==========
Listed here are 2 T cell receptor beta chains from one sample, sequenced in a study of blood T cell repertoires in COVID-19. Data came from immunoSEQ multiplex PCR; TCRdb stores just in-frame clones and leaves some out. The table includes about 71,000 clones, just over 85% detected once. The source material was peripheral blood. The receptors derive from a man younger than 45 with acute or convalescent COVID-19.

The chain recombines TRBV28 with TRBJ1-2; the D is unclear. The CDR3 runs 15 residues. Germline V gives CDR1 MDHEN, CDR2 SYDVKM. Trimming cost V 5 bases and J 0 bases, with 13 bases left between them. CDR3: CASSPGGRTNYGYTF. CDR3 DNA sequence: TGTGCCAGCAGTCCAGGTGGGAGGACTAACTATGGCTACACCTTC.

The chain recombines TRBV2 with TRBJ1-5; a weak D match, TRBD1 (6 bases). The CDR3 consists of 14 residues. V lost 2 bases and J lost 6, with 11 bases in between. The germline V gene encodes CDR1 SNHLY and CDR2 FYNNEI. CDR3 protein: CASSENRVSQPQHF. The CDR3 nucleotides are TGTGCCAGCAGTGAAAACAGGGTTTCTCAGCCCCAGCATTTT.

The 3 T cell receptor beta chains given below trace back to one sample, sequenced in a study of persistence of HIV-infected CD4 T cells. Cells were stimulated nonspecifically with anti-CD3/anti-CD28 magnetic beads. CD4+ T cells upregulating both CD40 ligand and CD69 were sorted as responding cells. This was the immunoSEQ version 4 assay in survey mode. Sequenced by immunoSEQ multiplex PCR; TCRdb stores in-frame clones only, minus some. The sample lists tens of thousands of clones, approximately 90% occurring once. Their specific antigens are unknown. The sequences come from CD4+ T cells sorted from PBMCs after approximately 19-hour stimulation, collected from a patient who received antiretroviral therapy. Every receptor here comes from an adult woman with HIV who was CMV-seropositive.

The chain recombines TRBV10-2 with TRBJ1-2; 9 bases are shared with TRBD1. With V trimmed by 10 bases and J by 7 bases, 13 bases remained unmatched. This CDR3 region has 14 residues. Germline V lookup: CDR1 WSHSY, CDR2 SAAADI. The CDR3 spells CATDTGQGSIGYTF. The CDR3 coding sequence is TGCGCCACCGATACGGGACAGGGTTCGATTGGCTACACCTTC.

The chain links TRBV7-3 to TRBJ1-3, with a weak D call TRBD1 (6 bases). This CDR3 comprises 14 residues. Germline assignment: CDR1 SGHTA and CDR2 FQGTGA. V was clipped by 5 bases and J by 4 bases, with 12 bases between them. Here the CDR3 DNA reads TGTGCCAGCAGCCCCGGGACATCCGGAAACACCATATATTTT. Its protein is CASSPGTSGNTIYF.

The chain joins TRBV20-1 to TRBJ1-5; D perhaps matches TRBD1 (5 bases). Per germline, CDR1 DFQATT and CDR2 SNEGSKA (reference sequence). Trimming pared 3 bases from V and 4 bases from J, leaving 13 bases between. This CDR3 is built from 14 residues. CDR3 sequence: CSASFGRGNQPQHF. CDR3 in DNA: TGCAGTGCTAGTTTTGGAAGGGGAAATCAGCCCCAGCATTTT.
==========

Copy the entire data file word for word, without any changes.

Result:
Listed here are 2 T cell receptor beta chains from one sample, sequenced in a study of blood T cell repertoires in COVID-19. Data came from immunoSEQ multiplex PCR; TCRdb stores just in-frame clones and leaves some out. The table includes about 71,000 clones, just over 85% detected once. The source material was peripheral blood. The receptors derive from a man younger than 45 with acute or convalescent COVID-19.

The chain recombines TRBV28 with TRBJ1-2; the D is unclear. The CDR3 runs 15 residues. Germline V gives CDR1 MDHEN, CDR2 SYDVKM. Trimming cost V 5 bases and J 0 bases, with 13 bases left between them. CDR3: CASSPGGRTNYGYTF. CDR3 DNA sequence: TGTGCCAGCAGTCCAGGTGGGAGGACTAACTATGGCTACACCTTC.

The chain recombines TRBV2 with TRBJ1-5; a weak D match, TRBD1 (6 bases). The CDR3 consists of 14 residues. V lost 2 bases and J lost 6, with 11 bases in between. The germline V gene encodes CDR1 SNHLY and CDR2 FYNNEI. CDR3 protein: CASSENRVSQPQHF. The CDR3 nucleotides are TGTGCCAGCAGTGAAAACAGGGTTTCTCAGCCCCAGCATTTT.

The 3 T cell receptor beta chains given below trace back to one sample, sequenced in a study of persistence of HIV-infected CD4 T cells. Cells were stimulated nonspecifically with anti-CD3/anti-CD28 magnetic beads. CD4+ T cells upregulating both CD40 ligand and CD69 were sorted as responding cells. This was the immunoSEQ version 4 assay in survey mode. Sequenced by immunoSEQ multiplex PCR; TCRdb stores in-frame clones only, minus some. The sample lists tens of thousands of clones, approximately 90% occurring once. Their specific antigens are unknown. The sequences come from CD4+ T cells sorted from PBMCs after approximately 19-hour stimulation, collected from a patient who received antiretroviral therapy. Every receptor here comes from an adult woman with HIV who was CMV-seropositive.

The chain recombines TRBV10-2 with TRBJ1-2; 9 bases are shared with TRBD1. With V trimmed by 10 bases and J by 7 bases, 13 bases remained unmatched. This CDR3 region has 14 residues. Germline V lookup: CDR1 WSHSY, CDR2 SAAADI. The CDR3 spells CATDTGQGSIGYTF. The CDR3 coding sequence is TGCGCCACCGATACGGGACAGGGTTCGATTGGCTACACCTTC.

The chain links TRBV7-3 to TRBJ1-3, with a weak D call TRBD1 (6 bases). This CDR3 comprises 14 residues. Germline assignment: CDR1 SGHTA and CDR2 FQGTGA. V was clipped by 5 bases and J by 4 bases, with 12 bases between them. Here the CDR3 DNA reads TGTGCCAGCAGCCCCGGGACATCCGGAAACACCATATATTTT. Its protein is CASSPGTSGNTIYF.

The chain joins TRBV20-1 to TRBJ1-5; D perhaps matches TRBD1 (5 bases). Per germline, CDR1 DFQATT and CDR2 SNEGSKA (reference sequence). Trimming pared 3 bases from V and 4 bases from J, leaving 13 bases between. This CDR3 is built from 14 residues. CDR3 sequence: CSASFGRGNQPQHF. CDR3 in DNA: TGCAGTGCTAGTTTTGGAAGGGGAAATCAGCCCCAGCATTTT.